Every Moffat County resident has likely benefited directly or indirectly from one nonprofit or another.
If they’ve ever shopped at the Community Budget Center, if their children have ever gone to the Boys & Girls Club or if they’ve ever turned to Craig Mental Health — they’ve used a resource funded by United Way.
“We are a tool for the community to support nonprofits in our community,” said Corrie Ponikvar, director of Moffat County United Way.
United Way has been collecting and allocating funds to local organizations since 1978.
“A group of community leaders believed it was important to have United Way in our community,” Ponikvar said. “From there we began to make connections with all our major employers in our community to make workplace campaign pledges.”
United Way funds local nonprofit organizations through workplace pledge drives. Twenty-one nonprofits benefit from United Way, but it also allocates funds out to many more organizations, depending on where and how residents want to give their money.
They campaign from September to November: reaching out to local businesses to ask if people will donate a few dollars here or there from their paycheck to give back to the community. Then in February the United Way board convenes to discuss how to allocate that money.
“As a board member we’re constantly — seems like — in a cycle of both campaigning with the community to raise funds and then the other side of that cycle is to allocate those funds out to somewhere around 25 different agencies in the community,” said Joel Sheridan, a United Way board member.
United Way seeks about $400,000 to $500,000 in funds each year — delivering a large chunk of money to the nonprofits in Moffat County.
While many of these organizations seek funds elsewhere, they would still see a substantial loss without United Way funding, Sheridan said.
“The people who need (United Way) the most are giving us services,” he said.
United Way has only broadened its scope since it was launched.
“Initially when United Way started we only funded agencies that came in to apply to us,” Ponikvar said. But, as the organization grew, so did its reach. “We said to the community, ‘If you have a nonprofit you want to support with your payroll deduction you can support that.’”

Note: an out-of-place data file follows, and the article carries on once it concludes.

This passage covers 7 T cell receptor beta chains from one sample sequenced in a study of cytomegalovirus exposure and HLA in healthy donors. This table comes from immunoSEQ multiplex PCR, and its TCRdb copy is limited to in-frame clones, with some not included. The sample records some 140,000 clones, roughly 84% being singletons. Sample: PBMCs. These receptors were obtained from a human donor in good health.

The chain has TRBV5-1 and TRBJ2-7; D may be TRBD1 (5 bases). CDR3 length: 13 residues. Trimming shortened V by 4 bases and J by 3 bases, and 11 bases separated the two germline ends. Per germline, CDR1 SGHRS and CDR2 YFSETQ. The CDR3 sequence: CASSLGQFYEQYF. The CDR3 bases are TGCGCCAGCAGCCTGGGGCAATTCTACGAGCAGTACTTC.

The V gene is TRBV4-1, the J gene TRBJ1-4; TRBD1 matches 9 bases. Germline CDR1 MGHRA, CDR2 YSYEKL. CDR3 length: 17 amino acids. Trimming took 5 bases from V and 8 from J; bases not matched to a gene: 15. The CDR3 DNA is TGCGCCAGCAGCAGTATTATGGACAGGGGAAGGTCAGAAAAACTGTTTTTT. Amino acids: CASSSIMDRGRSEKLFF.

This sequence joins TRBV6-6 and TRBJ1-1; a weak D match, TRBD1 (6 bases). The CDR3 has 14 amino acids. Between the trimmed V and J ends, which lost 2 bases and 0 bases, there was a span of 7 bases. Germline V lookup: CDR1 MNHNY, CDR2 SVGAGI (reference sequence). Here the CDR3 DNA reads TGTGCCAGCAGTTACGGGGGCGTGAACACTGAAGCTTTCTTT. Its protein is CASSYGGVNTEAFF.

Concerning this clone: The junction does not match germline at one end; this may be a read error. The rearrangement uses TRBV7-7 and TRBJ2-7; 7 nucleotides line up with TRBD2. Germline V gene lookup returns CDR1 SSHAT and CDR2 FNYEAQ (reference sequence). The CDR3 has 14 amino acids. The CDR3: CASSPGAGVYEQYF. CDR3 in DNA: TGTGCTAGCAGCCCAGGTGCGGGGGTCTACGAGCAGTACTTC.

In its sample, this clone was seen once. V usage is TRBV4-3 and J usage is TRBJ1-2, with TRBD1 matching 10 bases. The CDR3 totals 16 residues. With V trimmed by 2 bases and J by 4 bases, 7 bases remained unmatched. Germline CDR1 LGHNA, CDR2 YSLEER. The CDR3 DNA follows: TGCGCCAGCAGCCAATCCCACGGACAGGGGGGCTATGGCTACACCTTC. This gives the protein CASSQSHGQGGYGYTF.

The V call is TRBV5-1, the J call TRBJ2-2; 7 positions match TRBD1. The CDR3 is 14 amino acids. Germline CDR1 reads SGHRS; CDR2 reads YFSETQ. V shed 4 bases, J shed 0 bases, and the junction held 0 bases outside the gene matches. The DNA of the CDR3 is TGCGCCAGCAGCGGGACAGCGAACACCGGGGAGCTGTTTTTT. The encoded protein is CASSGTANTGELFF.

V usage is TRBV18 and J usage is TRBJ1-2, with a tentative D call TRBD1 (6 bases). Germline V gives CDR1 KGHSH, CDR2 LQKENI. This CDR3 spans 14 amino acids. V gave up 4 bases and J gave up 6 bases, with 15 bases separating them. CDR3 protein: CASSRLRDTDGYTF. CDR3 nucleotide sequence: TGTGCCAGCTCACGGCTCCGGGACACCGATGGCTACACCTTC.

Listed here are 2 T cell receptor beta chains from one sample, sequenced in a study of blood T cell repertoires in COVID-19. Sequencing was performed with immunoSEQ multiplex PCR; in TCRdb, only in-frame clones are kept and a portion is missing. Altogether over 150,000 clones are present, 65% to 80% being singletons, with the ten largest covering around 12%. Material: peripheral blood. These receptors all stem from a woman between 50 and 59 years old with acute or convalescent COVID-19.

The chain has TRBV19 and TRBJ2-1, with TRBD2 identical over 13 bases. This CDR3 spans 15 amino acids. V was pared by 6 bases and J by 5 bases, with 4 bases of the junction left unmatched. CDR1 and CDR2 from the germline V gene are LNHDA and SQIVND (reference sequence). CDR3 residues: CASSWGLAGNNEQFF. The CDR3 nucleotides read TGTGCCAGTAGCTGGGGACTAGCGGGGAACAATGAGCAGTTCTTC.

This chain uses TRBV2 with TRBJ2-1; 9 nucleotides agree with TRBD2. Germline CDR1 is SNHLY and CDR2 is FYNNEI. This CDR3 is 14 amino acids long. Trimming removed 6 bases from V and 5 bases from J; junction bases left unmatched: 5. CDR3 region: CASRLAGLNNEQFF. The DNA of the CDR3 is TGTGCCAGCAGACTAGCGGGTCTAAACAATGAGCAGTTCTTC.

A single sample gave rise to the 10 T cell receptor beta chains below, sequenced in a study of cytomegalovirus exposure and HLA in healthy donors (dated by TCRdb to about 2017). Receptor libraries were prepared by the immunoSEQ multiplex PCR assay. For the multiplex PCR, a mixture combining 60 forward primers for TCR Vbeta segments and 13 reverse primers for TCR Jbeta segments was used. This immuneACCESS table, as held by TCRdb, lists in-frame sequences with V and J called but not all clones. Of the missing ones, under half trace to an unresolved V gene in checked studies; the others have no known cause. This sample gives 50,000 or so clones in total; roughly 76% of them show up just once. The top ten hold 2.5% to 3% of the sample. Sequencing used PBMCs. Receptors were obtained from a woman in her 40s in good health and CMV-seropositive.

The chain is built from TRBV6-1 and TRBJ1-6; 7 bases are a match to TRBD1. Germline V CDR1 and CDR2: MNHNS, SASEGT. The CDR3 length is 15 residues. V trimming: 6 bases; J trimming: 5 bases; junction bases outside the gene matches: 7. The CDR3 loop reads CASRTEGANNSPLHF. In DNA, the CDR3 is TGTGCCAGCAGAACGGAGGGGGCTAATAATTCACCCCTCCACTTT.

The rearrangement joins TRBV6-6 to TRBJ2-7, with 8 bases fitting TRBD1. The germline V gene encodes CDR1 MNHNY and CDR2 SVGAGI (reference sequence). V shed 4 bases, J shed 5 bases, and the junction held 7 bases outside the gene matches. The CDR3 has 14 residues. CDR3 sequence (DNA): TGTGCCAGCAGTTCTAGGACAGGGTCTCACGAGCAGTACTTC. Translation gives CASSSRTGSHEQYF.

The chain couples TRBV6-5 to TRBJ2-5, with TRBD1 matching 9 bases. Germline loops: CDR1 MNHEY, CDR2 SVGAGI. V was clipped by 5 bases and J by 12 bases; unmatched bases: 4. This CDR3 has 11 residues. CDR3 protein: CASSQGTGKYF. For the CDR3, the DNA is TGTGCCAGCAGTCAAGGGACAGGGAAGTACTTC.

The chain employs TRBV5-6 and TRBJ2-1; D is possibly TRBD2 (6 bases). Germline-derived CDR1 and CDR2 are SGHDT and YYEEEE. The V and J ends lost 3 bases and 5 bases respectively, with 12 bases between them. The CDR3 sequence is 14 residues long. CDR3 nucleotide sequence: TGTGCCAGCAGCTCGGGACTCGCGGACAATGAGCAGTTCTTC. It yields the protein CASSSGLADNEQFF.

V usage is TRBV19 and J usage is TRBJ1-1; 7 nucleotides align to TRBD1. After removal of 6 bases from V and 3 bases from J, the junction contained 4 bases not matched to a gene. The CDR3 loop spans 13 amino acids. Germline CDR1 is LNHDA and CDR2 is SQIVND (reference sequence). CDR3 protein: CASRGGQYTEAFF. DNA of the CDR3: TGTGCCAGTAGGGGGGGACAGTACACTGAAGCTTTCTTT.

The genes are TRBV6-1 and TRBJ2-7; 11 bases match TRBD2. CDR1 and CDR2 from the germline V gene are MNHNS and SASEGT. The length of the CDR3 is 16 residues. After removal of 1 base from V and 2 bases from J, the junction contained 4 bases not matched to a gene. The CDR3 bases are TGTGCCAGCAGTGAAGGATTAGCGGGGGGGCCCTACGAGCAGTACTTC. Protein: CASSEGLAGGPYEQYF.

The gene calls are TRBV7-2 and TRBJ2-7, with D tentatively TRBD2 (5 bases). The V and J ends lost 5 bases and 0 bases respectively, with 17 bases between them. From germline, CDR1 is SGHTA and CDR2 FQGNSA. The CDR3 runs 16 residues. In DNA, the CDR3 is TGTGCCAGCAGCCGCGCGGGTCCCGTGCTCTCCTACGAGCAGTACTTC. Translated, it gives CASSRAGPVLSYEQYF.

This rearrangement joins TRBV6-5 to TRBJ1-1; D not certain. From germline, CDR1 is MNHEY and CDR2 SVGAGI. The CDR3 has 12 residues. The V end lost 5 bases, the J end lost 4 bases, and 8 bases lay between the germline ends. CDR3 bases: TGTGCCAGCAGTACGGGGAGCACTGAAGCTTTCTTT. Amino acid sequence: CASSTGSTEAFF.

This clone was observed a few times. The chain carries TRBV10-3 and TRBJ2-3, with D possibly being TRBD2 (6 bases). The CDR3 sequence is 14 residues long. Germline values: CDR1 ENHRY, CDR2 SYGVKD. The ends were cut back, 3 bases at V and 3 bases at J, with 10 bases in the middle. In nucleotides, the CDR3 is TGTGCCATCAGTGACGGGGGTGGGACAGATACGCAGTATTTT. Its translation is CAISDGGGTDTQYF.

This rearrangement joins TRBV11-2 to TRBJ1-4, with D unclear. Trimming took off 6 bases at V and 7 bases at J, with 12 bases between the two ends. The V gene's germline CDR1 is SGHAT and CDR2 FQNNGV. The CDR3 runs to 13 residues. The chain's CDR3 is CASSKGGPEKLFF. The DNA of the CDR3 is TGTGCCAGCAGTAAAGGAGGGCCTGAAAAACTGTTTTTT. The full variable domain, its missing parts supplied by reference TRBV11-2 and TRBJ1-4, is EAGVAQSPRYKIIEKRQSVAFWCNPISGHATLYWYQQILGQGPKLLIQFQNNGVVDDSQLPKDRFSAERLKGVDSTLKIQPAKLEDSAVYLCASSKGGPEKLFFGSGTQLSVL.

Since that decision they have opened up payroll deduction donations to any regional nonprofit, Sheridan said.
Local non-profits would struggle without the aid of United Way, and United Way couldn’t get by without the aid of the community, Ponikvar said.
“We have the most generous community and words cannot begin to express how much myself and the board appreciate the support the residents of the community have provided over the years,” Ponikvar said. “Not only our residents, but our industry, and our small business (have donated to United Way). United Way would have never have been as successful as we are without the support. Our non-profits wouldn’t be able to provide the services they provide to the community without that.”
Youth United Way and Key Club
United Way took an opportunity to work with high school students to inspire a sense of philanthropy at a young age by setting up Youth United Way and working with Key Club.
Both organizations are run by high school students who want to get a handle on volunteerism and philanthropic giving.
Key Club focuses its efforts on volunteerism. The club’s facilitator, Lauren Kartis, a Moffat County High School teacher, said it’s her goal to inspire students to give back to their community.
“We try to focus on how can they help on the community,” she said.
They provide students with a list of possible places to volunteer and even can give students a letter for reaching a certain amount of volunteer hours.
Cindi Morris, now retired, headed up Key Club for about 15 years before she brought Youth United Way into the picture. Youth United Way — started under El Pomar originally in 2002 — is a student-run donation allocation program.
High school students form a board and determine how to allocate about $10,000 back into the community.
“It’s a great way for kids to learn about nonprofits,” Morris said.
Bridges Out of Poverty
United Way tried something new by launching a program in 2013 that would tackle the problem of poverty in Moffat County.
“We held a community conversation and met with all sectors of the population and visited with them about what they thought were important issues in our community and where they thought there were gaps,” Ponikvar said.
The root problem of most local issues — mental health, lack of parent involvement and high suicide rates — was poverty, she said.
“We realized that poverty really was the driving force of a lot of problems in our community,” Ponikvar said.
So, United Way launched Bridges Out of Poverty: a program that teaches community members about how poverty functions and also teaches classes to people in poverty to help them find proactive ways to get back on their feet.
Amanda Arnold, community impact coordinator for United Way, oversees the program.
“It’s an approach that provides community members mental models for understanding class and key lessons for helping understand poverty,” Arnold said.
The class for those in poverty started in February. Participants will attend two classes a week for eight weeks.
Contact Erin Fenner at 970-875-1794 or email@example.com.